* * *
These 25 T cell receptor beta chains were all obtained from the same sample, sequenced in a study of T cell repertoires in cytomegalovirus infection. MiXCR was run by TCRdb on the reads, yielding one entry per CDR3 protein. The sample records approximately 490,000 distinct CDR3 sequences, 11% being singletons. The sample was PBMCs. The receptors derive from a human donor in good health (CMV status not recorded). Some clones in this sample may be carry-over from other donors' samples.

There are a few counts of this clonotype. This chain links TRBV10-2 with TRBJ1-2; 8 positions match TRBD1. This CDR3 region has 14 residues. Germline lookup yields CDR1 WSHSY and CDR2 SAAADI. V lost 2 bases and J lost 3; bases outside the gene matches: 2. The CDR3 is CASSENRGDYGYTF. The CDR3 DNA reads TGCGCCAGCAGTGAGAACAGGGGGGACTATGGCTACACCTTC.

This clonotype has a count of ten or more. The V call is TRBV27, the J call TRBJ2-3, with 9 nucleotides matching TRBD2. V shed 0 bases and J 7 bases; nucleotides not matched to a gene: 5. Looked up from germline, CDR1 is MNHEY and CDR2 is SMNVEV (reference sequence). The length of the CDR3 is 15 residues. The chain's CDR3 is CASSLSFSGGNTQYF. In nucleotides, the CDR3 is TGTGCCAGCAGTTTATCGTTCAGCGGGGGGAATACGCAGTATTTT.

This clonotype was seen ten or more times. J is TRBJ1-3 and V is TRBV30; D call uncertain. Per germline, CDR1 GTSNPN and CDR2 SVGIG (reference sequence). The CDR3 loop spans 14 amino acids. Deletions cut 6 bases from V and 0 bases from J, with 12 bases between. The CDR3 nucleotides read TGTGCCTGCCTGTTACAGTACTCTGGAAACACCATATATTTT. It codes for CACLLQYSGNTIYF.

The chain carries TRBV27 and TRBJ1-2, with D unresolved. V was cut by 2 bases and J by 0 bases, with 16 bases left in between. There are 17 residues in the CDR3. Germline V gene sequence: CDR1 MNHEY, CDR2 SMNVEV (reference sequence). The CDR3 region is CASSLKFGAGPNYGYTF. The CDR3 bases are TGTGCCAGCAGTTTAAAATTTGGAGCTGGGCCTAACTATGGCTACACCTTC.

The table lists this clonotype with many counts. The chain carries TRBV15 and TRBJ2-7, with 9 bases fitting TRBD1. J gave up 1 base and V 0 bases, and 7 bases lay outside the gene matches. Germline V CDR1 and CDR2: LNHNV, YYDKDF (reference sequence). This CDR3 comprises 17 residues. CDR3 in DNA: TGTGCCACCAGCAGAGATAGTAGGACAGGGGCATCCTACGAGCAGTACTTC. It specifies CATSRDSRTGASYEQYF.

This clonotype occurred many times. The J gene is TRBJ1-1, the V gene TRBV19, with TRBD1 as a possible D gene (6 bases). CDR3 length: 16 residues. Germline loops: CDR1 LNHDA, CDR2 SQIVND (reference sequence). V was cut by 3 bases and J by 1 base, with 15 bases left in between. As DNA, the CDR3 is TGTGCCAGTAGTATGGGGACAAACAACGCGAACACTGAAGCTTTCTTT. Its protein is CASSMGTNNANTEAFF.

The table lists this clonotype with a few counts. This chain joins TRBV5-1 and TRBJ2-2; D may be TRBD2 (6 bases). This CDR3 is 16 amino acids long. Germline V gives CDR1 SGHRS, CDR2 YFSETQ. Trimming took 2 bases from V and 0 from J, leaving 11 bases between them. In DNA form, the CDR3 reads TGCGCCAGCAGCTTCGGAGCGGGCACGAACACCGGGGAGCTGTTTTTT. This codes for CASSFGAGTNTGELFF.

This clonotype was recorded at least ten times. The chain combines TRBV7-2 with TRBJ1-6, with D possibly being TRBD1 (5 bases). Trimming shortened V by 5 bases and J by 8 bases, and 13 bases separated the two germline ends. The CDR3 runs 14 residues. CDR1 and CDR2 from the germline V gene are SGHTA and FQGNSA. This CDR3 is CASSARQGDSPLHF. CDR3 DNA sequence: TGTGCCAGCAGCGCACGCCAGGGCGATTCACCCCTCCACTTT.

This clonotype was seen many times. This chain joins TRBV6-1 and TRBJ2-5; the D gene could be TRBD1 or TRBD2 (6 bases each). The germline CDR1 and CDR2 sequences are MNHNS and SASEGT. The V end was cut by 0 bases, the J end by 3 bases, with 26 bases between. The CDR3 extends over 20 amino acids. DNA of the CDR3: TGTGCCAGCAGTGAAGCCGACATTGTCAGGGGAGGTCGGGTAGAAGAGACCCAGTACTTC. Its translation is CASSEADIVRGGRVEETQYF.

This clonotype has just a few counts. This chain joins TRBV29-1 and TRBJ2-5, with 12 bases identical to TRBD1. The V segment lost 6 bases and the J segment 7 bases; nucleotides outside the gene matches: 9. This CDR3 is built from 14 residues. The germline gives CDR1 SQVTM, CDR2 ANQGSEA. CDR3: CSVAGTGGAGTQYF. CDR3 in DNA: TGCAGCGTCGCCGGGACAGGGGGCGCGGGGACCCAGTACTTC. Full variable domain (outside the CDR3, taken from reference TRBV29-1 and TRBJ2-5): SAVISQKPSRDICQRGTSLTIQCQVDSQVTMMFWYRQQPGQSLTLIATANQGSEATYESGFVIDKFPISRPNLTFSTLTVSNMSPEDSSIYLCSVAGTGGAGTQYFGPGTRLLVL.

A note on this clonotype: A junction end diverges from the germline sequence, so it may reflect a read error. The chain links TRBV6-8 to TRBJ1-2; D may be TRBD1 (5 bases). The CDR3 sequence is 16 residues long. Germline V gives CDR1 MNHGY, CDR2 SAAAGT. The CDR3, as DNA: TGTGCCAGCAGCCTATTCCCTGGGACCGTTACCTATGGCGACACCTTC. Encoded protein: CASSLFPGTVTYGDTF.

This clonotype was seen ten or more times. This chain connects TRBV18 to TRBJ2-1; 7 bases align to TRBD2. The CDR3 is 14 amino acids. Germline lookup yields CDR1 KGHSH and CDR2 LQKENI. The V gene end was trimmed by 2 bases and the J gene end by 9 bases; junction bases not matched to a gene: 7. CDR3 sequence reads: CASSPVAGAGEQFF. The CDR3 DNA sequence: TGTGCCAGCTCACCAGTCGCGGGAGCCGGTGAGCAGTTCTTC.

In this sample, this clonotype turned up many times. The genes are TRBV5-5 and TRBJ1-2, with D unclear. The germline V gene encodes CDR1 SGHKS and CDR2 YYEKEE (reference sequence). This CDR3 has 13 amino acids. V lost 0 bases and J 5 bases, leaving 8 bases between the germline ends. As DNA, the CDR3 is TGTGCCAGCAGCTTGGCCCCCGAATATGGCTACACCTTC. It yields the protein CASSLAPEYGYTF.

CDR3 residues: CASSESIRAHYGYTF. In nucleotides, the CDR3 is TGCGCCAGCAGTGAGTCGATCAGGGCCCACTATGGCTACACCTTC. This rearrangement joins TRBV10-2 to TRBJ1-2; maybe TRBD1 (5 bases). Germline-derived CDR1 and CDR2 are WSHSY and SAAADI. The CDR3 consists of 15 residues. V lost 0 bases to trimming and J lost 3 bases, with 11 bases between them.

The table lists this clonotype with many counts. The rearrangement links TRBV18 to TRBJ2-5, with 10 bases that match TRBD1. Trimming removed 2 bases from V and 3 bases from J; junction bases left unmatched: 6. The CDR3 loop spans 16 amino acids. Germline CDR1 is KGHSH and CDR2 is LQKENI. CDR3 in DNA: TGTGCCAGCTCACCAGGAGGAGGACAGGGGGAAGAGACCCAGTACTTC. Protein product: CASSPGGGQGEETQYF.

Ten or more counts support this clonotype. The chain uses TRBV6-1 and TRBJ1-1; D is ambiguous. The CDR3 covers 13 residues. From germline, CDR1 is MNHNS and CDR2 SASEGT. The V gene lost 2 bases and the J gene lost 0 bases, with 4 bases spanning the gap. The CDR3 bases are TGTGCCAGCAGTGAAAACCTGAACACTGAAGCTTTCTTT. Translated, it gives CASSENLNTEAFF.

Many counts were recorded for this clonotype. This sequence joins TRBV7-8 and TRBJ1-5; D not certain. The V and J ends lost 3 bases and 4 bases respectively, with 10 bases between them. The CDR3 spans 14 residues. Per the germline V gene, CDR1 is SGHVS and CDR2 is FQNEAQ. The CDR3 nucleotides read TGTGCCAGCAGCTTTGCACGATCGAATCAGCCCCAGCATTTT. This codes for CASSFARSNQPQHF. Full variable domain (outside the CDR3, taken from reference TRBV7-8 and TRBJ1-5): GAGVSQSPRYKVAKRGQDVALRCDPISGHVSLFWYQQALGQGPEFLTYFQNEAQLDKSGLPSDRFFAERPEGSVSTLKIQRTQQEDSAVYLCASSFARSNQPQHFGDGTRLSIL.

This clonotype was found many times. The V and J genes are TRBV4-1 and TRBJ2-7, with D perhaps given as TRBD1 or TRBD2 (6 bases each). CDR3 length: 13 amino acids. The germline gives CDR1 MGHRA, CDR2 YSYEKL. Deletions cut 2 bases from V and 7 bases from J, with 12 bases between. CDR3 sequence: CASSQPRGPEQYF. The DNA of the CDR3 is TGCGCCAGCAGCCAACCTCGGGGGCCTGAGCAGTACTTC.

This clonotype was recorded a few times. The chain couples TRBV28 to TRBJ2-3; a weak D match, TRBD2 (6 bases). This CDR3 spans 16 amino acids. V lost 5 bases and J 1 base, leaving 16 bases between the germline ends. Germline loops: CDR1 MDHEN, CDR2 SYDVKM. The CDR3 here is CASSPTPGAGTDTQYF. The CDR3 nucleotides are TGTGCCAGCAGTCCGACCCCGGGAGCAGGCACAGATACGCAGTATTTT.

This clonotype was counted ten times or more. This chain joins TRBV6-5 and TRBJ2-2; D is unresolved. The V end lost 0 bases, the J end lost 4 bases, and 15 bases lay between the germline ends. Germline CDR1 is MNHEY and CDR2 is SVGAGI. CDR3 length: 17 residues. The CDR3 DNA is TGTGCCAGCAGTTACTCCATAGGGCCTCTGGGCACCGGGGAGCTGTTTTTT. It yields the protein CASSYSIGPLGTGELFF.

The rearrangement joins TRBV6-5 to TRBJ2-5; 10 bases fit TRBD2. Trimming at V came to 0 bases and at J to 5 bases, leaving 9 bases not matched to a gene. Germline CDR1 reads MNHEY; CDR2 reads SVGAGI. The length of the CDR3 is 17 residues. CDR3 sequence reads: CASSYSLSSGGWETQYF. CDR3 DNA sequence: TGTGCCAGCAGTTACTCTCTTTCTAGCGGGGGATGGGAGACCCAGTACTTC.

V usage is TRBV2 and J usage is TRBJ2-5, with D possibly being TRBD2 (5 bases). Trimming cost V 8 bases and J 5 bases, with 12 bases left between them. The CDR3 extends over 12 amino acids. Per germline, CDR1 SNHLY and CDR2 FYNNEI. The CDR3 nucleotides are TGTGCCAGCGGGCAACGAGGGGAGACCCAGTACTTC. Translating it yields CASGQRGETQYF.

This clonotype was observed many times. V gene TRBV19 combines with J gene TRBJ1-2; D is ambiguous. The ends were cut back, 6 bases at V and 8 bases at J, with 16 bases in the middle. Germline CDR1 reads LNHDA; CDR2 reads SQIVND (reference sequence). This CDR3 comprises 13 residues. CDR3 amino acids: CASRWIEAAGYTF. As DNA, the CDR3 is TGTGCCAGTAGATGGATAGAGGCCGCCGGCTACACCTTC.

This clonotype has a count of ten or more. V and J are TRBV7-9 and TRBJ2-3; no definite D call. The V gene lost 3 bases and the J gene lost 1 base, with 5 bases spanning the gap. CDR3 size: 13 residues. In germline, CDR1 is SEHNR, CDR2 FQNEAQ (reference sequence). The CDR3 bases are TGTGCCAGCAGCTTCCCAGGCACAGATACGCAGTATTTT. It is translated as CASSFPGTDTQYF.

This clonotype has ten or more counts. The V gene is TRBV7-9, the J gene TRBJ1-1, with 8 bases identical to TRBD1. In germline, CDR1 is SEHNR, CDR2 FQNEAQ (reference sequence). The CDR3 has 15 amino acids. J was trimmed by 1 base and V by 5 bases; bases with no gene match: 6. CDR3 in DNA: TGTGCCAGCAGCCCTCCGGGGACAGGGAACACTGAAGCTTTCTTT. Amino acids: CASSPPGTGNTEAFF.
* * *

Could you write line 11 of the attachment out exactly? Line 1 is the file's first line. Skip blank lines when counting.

This clonotype has just a few counts. This chain joins TRBV29-1 and TRBJ2-5, with 12 bases identical to TRBD1. The V segment lost 6 bases and the J segment 7 bases; nucleotides outside the gene matches: 9. This CDR3 is built from 14 residues. The germline gives CDR1 SQVTM, CDR2 ANQGSEA. CDR3: CSVAGTGGAGTQYF. CDR3 in DNA: TGCAGCGTCGCCGGGACAGGGGGCGCGGGGACCCAGTACTTC. Full variable domain (outside the CDR3, taken from reference TRBV29-1 and TRBJ2-5): SAVISQKPSRDICQRGTSLTIQCQVDSQVTMMFWYRQQPGQSLTLIATANQGSEATYESGFVIDKFPISRPNLTFSTLTVSNMSPEDSSIYLCSVAGTGGAGTQYFGPGTRLLVL.